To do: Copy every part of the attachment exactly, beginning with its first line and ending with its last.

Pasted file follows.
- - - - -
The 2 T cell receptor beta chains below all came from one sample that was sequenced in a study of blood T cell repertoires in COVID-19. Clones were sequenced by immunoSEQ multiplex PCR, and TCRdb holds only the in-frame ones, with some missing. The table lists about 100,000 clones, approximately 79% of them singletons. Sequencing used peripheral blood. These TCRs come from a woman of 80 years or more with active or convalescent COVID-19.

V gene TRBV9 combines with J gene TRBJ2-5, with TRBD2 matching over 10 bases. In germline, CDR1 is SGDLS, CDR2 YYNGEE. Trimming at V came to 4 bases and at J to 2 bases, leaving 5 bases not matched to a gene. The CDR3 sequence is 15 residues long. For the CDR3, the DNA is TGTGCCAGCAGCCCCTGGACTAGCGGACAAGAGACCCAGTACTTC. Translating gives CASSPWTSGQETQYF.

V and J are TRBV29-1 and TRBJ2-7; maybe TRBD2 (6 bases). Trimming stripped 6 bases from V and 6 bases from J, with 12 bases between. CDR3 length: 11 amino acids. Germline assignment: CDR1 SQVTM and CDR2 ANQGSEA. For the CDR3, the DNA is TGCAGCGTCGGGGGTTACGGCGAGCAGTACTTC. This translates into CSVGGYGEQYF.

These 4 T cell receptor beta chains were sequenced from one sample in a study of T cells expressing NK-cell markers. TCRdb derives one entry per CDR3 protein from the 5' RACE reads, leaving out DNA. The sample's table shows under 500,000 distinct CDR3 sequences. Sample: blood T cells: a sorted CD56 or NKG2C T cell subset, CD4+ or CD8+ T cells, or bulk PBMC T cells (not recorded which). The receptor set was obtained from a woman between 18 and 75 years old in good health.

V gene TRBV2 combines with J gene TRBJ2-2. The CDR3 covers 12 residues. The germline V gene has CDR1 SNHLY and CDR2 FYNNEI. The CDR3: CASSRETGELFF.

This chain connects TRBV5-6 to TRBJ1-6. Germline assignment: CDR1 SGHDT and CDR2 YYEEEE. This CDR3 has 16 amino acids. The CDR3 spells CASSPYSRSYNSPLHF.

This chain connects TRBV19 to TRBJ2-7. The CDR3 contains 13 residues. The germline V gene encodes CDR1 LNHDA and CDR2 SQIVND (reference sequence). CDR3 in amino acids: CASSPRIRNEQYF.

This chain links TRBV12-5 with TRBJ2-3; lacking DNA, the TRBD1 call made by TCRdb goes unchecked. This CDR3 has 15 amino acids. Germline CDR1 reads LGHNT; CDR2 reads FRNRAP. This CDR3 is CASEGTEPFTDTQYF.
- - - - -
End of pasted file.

The 2 T cell receptor beta chains below all came from one sample that was sequenced in a study of blood T cell repertoires in COVID-19. Clones were sequenced by immunoSEQ multiplex PCR, and TCRdb holds only the in-frame ones, with some missing. The table lists about 100,000 clones, approximately 79% of them singletons. Sequencing used peripheral blood. These TCRs come from a woman of 80 years or more with active or convalescent COVID-19.

V gene TRBV9 combines with J gene TRBJ2-5, with TRBD2 matching over 10 bases. In germline, CDR1 is SGDLS, CDR2 YYNGEE. Trimming at V came to 4 bases and at J to 2 bases, leaving 5 bases not matched to a gene. The CDR3 sequence is 15 residues long. For the CDR3, the DNA is TGTGCCAGCAGCCCCTGGACTAGCGGACAAGAGACCCAGTACTTC. Translating gives CASSPWTSGQETQYF.

V and J are TRBV29-1 and TRBJ2-7; maybe TRBD2 (6 bases). Trimming stripped 6 bases from V and 6 bases from J, with 12 bases between. CDR3 length: 11 amino acids. Germline assignment: CDR1 SQVTM and CDR2 ANQGSEA. For the CDR3, the DNA is TGCAGCGTCGGGGGTTACGGCGAGCAGTACTTC. This translates into CSVGGYGEQYF.

These 4 T cell receptor beta chains were sequenced from one sample in a study of T cells expressing NK-cell markers. TCRdb derives one entry per CDR3 protein from the 5' RACE reads, leaving out DNA. The sample's table shows under 500,000 distinct CDR3 sequences. Sample: blood T cells: a sorted CD56 or NKG2C T cell subset, CD4+ or CD8+ T cells, or bulk PBMC T cells (not recorded which). The receptor set was obtained from a woman between 18 and 75 years old in good health.

V gene TRBV2 combines with J gene TRBJ2-2. The CDR3 covers 12 residues. The germline V gene has CDR1 SNHLY and CDR2 FYNNEI. The CDR3: CASSRETGELFF.

This chain connects TRBV5-6 to TRBJ1-6. Germline assignment: CDR1 SGHDT and CDR2 YYEEEE. This CDR3 has 16 amino acids. The CDR3 spells CASSPYSRSYNSPLHF.

This chain connects TRBV19 to TRBJ2-7. The CDR3 contains 13 residues. The germline V gene encodes CDR1 LNHDA and CDR2 SQIVND (reference sequence). CDR3 in amino acids: CASSPRIRNEQYF.

This chain links TRBV12-5 with TRBJ2-3; lacking DNA, the TRBD1 call made by TCRdb goes unchecked. This CDR3 has 15 amino acids. Germline CDR1 reads LGHNT; CDR2 reads FRNRAP. This CDR3 is CASEGTEPFTDTQYF.